This signal can be interpreted in the usual manner. Note that a pulse peak corresponds to a nonmagnetic area and a pulse valley corresponds to a magnetic area on each track. Magnetic encoders have noncontacting pick-off sensors, which is an advantage.
They are more costly than them contacting devices, however, primarily because of the cost of transformer elements and demodulating circuitry for generating the output signal.
Schematic representation of a magnetic encoder. however, thereby significantly increasing the reluctance and dropping the induced voltage. By demodulating the induced voltage, a pulse signal is obtained.
Proximity sensor encoders use a proximity sensor as the signal pick-off element. Any type of proximity sensor may be used—for example, a magnetic induction probe or an eddy current probe. In the magnetic induction probe, for example, the disk is made of ferromagnetic material.
The encoder tracks have raised spots of the same material, serving a purpose analogous to that of the windows on an optical encoder disk. As a raised spot approaches the probe, the flux linkage increases as a result of the associated decrease in reluctance, thereby raising the induced voltage level.
The output voltage is a pulse-modulated signal at the frequency of the supply (primary) voltage of the proximity sensor. This is then demodulated, and the resulting pulse signal is interpreted. Instead of a disk with a track of raised regions, a ferromagnetic toothed wheel may be used along with a proximity sensor placed in a radial orientation. In principle, this device operates like a conventional digital tachometer. If an eddy current probe is used, pulse areas in the track have to be plated with a conducting material.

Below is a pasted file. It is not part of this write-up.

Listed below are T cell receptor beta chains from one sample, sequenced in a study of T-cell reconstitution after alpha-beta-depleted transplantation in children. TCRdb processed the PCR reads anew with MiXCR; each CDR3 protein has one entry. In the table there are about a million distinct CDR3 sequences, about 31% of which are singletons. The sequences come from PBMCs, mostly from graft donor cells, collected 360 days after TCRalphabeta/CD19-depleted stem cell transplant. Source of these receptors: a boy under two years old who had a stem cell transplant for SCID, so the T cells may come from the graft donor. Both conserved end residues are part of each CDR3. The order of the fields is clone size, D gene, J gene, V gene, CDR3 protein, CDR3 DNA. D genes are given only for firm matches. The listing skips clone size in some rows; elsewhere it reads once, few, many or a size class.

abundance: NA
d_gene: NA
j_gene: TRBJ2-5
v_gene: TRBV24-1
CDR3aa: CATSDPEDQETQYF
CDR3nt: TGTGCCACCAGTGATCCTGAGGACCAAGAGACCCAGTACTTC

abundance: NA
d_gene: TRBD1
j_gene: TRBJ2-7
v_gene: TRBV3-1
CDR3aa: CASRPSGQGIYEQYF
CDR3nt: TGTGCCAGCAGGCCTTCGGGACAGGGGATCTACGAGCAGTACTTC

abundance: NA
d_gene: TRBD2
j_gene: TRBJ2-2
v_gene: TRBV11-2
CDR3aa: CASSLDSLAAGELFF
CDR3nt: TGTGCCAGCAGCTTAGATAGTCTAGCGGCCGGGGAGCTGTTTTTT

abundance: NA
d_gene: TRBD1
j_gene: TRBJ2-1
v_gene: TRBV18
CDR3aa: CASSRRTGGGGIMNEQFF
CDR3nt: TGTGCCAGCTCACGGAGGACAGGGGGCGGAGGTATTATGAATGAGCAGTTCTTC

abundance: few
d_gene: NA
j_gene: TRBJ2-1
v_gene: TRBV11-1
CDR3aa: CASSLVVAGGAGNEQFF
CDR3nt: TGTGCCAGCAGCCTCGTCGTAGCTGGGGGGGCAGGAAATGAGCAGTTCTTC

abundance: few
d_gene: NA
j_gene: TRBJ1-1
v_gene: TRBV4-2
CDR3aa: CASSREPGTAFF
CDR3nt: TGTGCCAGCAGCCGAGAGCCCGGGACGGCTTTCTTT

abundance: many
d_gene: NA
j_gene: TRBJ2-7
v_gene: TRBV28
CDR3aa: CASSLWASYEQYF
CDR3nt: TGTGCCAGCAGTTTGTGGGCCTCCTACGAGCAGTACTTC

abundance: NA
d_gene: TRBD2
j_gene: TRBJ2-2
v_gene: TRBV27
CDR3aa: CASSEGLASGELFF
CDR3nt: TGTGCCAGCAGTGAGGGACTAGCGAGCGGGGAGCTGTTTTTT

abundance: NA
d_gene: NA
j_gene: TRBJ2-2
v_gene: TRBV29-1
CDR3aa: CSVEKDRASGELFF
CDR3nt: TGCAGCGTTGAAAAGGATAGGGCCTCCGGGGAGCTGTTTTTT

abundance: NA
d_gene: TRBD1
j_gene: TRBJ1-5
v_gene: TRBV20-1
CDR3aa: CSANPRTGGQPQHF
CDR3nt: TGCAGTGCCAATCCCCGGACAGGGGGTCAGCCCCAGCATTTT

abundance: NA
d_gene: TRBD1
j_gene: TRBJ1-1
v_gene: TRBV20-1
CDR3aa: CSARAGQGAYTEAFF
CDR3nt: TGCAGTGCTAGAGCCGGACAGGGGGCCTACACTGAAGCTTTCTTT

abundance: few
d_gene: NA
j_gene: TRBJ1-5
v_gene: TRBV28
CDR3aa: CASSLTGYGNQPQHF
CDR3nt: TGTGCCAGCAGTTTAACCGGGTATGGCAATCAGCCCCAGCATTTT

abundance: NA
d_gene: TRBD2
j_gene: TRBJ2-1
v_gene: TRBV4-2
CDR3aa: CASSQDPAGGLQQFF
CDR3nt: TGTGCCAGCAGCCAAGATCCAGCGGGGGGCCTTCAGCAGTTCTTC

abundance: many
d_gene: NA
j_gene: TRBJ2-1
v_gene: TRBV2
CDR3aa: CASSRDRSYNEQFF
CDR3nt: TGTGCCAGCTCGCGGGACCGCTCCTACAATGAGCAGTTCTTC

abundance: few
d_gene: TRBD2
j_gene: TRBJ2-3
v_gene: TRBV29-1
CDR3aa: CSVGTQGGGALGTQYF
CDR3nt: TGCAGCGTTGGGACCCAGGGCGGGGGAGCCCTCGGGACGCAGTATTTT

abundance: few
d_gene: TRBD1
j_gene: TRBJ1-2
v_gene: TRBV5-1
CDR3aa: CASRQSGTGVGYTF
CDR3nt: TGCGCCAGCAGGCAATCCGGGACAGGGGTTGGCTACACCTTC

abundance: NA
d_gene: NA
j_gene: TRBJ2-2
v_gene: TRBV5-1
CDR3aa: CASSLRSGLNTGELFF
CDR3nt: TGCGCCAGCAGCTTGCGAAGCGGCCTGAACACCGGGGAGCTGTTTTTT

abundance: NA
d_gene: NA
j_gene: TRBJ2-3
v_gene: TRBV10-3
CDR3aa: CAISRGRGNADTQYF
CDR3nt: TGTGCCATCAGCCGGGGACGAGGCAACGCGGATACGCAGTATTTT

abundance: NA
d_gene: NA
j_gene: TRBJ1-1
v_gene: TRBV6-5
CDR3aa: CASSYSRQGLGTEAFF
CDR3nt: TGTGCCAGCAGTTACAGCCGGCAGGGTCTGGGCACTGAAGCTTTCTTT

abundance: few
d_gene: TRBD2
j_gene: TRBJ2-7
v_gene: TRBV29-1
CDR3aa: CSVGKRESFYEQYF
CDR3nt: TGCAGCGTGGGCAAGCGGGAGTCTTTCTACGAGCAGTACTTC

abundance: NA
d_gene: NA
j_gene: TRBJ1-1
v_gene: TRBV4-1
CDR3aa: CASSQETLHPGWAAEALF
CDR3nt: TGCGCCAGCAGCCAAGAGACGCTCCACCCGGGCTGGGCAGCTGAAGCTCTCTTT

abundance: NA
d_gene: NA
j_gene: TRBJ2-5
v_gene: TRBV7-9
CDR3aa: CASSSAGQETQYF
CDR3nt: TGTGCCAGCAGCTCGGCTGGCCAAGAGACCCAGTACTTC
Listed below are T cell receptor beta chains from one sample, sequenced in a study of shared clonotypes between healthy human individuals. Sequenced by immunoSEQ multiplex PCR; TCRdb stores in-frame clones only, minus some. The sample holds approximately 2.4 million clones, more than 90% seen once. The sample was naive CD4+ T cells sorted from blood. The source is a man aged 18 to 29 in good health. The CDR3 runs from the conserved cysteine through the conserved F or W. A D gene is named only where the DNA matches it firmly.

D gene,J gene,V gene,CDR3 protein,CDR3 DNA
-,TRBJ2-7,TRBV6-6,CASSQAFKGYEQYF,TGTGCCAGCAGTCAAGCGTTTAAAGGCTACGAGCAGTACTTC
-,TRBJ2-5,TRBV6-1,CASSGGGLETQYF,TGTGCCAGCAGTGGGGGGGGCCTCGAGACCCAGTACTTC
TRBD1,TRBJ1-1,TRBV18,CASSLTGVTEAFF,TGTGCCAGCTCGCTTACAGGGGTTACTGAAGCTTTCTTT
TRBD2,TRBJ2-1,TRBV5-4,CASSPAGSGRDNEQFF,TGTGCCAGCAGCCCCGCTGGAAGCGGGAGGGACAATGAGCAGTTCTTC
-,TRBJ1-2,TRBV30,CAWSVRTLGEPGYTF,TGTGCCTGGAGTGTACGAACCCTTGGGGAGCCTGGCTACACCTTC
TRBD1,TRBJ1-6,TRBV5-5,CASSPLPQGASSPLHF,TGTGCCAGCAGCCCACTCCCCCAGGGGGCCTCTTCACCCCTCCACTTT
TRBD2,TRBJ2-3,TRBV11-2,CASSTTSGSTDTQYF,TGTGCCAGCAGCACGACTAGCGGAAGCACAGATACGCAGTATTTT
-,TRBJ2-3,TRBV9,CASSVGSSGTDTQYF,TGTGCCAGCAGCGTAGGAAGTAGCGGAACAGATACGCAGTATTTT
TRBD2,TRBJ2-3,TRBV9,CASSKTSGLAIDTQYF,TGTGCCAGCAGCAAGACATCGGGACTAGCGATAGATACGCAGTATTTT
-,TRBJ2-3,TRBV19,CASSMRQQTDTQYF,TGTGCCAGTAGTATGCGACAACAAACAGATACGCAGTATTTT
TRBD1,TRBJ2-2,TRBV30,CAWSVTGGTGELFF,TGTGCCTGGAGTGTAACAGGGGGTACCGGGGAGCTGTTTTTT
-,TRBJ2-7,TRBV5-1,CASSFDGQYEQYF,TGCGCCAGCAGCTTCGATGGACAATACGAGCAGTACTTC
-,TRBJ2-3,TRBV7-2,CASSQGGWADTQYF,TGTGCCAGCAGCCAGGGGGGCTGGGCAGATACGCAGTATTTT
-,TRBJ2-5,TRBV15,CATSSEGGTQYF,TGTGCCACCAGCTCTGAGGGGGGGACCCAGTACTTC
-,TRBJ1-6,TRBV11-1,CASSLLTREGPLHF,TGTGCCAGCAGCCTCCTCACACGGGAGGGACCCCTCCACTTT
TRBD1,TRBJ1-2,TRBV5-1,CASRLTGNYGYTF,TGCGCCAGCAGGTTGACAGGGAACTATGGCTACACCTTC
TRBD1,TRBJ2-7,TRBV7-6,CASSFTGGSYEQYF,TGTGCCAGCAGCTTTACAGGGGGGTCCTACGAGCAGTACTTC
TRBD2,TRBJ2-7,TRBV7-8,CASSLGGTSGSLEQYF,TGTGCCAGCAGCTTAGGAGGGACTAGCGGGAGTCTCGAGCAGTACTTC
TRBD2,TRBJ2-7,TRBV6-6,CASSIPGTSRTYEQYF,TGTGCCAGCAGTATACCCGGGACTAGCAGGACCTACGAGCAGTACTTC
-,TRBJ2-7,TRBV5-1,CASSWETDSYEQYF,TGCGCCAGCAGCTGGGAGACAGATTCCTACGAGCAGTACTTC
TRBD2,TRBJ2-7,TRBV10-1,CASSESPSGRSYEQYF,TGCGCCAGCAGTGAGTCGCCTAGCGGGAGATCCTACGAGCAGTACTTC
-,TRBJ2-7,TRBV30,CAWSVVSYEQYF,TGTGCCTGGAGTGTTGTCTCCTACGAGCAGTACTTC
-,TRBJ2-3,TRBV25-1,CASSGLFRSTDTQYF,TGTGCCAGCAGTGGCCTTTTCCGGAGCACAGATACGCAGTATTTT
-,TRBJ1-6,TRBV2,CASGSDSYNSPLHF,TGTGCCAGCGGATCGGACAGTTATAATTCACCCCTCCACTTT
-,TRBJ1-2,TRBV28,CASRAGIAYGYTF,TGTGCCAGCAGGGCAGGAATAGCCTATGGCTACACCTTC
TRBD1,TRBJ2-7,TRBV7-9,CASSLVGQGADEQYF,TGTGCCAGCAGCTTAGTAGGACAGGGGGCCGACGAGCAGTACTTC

Furthermore, the windows in a track are not equally spaced but are arranged in a specific pattern so as to obtain a binary code (or a gray code) for the output data from the transducer. It follows those absolute encoders need at least as many signal pick-off sensors as there are tracks, whereas incremental encoders need one pickoff sensor to detect the magnitude of rotation. As will be explained, it will also need a sensor at a quarter-pitch separation (pitch=center-to-center distance between adjacent windows) to generate a quadrature signal, which will identify the direction of rotation.
Some designs of incremental encoders have two identical tracks, one at a quarter-pitch offset from the other, and the two pick-off sensors are placed radially without offset. The two (quadrature) signals obtained with this arrangement will be similar to those with the previous arrangement. A pick-off sensor for receiving a reference pulse is also used in some designs of incremental encoders (three-track incremental encoders).